Last Man Standing

D: Walter Hill (1996)
with Bruce Willis, Bruce Dern, Christopher Walken, William Sanderson, David Patrick Kelly, Karina Lombard, Leslie Mann.

Bruce Willis in Walter HillÕs Last Man Standing, a loose remake of Akira KurosawaÕs Yojimbo

Bruce Willis in Walter Hill's Last Man Standing, a loose remake of Akira Kurosawa's Yojimbo

Walter Hill directed this loose remake of Kurosawa's Yojimbo with John Smith (Willis) as a drifting mercenary gunman who comes into the parched, fictional West Texas town of Jericho and finds himself in the middle of a gang war between two rival bootlegging gangs. A small, near-ghost-town in Texas may seem like an improbable setting for two tweed-suited Chicago gangs, but there you have it. A gun thug vandalizes Smith's car on his way through town and suggests that he find another place to pass the time. Rather than forget it and move on, Smith goes over to the gang headquarters and puts about 20 bullets in the goon. Soon he finds himself in a bidding war between the two rival gangs, both of whom can use the services of a kamikaze triggerman. A grizzled sheriff (Dern) is totally apathetic about upholding the law and is too intimidated by the two factions to act; he is a man with a price tag hanging Minnie Pearl-style on his badge. Gang leader Doyle (Kelly) is also obsessed with a half-Indian girlfriend who he keeps as a near-prisoner; add twitchy Thompson-gunner Hickey (Walken) and you have the makings of a heavily stylized, quasi-mythic tale of good and evil blended into shades of gray, an odd combination of Western and gangster film set in Prohibition-era Texas. Smith's character is a cipher, a man with no allegiances or principles, terse, curt, and flinty; Willis' performance is as arid as the dirt streets in the rickety town of Jericho. Almost all the lines are exchanged in hoarse whispers, except for Doyle, who hollers his brains out every time the camera is turned on him, and that is the film's single biggest failing. Its dime-novel characterizations are hard-boiled to the point of evoking giggles from time to time. However, whatever shortcomings there may be in direction are more than made up for by the glorious John Woo-style gun battles. It's worth seeing just for squinty Willis walking into a place and blasting away with a Browning Hi-Power in each fist, leaving a dozen or so corpses in his wake. -- Jerry Renshaw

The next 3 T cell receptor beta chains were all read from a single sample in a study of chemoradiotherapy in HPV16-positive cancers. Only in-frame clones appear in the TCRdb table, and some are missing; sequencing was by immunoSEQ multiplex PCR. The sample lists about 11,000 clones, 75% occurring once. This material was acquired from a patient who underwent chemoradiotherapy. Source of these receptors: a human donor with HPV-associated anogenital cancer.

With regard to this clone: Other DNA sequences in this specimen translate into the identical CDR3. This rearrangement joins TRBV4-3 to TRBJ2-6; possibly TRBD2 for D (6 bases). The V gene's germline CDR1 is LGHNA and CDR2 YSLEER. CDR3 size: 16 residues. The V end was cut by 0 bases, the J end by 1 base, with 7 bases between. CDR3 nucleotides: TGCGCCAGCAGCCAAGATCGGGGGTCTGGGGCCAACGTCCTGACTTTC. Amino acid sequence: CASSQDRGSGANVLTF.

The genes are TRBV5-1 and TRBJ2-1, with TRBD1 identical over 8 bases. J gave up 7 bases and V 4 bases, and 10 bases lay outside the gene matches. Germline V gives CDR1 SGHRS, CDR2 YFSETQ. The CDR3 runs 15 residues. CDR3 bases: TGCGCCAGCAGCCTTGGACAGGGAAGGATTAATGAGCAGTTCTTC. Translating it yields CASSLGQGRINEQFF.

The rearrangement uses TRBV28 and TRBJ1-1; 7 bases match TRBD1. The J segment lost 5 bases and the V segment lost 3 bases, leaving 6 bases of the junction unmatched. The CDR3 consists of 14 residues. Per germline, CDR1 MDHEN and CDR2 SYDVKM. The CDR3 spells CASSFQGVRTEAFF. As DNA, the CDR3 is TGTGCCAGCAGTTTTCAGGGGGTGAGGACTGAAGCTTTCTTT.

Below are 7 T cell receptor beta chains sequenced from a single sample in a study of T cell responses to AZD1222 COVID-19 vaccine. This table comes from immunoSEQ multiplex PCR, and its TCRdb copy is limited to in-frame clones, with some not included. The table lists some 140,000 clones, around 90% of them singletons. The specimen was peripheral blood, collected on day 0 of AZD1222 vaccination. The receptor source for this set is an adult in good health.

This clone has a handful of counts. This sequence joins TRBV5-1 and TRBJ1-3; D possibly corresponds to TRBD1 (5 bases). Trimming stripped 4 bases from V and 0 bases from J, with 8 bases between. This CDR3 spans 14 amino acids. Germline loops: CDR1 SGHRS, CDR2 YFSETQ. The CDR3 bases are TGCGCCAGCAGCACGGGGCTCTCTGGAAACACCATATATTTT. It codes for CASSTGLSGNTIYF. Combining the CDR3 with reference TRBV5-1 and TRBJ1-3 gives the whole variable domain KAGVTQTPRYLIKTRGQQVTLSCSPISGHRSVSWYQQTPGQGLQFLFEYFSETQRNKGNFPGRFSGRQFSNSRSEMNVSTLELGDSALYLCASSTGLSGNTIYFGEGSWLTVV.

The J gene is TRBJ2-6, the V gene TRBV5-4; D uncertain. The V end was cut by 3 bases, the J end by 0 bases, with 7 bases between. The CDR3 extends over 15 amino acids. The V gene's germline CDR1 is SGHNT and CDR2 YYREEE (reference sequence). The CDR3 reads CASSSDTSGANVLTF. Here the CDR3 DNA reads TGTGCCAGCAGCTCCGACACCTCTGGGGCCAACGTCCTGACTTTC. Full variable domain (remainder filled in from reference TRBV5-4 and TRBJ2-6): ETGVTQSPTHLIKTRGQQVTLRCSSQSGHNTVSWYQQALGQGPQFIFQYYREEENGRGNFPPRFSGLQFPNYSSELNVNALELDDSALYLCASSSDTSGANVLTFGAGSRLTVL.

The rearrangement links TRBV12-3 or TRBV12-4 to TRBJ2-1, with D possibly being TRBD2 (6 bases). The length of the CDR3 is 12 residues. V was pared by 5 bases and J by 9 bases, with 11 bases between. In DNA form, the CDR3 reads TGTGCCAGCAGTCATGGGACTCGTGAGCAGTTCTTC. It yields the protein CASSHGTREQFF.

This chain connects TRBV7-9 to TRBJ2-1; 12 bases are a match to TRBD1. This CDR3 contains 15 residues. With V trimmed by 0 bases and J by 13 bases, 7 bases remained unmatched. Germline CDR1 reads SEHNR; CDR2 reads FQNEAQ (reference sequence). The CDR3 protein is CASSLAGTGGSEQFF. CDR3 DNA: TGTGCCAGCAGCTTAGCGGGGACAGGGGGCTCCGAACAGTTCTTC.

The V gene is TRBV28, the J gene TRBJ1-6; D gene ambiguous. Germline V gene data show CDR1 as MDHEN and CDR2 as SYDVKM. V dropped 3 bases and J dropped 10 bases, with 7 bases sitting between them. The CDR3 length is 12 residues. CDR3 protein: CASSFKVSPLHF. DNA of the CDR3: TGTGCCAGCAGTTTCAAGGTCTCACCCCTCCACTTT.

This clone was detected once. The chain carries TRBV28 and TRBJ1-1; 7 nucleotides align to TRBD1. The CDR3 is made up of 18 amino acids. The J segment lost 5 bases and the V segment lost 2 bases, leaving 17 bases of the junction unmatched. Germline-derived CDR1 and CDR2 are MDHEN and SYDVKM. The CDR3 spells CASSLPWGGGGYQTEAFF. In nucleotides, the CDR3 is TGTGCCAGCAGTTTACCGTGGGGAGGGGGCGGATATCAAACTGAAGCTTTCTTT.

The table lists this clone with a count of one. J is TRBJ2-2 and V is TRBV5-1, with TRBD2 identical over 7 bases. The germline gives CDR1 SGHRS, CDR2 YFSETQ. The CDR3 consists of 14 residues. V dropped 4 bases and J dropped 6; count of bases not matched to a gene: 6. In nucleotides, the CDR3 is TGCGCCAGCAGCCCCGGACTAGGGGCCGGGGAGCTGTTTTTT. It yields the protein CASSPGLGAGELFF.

A Double Life

D: George Cukor (1948)
with Ronald Colman, Shelley Winters, Signe Hasso, Edmond O'Brien,
Joe Sawyer, Whit Bissell.

Actors have a tendency to be a little eccentric, even downright unstable sometimes; some become moreso than others. Tony John (Colman) is a stage thespian who is as fond of the broad gesture and booming voice offstage as on. He's been in the business for so long that he is having trouble distinguishing his own persona from the roles he plays in the theatre; his ex-wife Brita (Hasso) still works with him on amicable terms, though she can no longer stand being married to him. He accepts a role as Othello, to rave reviews; his portrayal of the murderous Moor keeps audiences spellbound night after night, but soon it begins to spill over into his personal life. He goes to a seedy Italian restaurant where he strikes up an acquaintance with waitress Pat (sex-bomb Winters, in her first film role); she invites him back to her apartment and ultimately to her bed. As John's personality disintegrates, he rambles on rain-soaked streets at night until he returns inevitably to Pat's apartment, where he replays Othello's strangling "kiss of death" on her, bellowing Shakespeare all the while. When the coroner (the always-familiar Whit Bissell) tells the story to the press, press agent Bill Friend (O'Brien) turns it around to garner more publicity for the play. John flies into a rage, imagines an affair between Friend and Brita, and tries to strangle Friend. Soon Friend realizes that there's more to the publicity stunt than he thought, and suspicion turns to Tony John for the murder. Colman supplies the perfect measure of ham-sammich theatrical mannerisms in his splenetic rendition of Othello on- and offstage; he's really a fairly pompous, insufferable character and it's no surprise his wife left him. The script was co-written by Garson Kanin and wife Ruth Gordon, who were able to bring their knowledge of the rarefied world of drama to bear on the story. Once Tony John begins to go over the edge, nearly every shot is an expressionistic metaphor for his mental state, as he shifts between lucidity and bizarre histrionics. A Double Life is an unusually intelligent, literate noir that is a classy departure from the pulpy "B" atmospherics often associated with the genre. Keep an eye out for Paddy Chayefsky and John Derek in minuscule bit parts.

-- Jerry Renshaw

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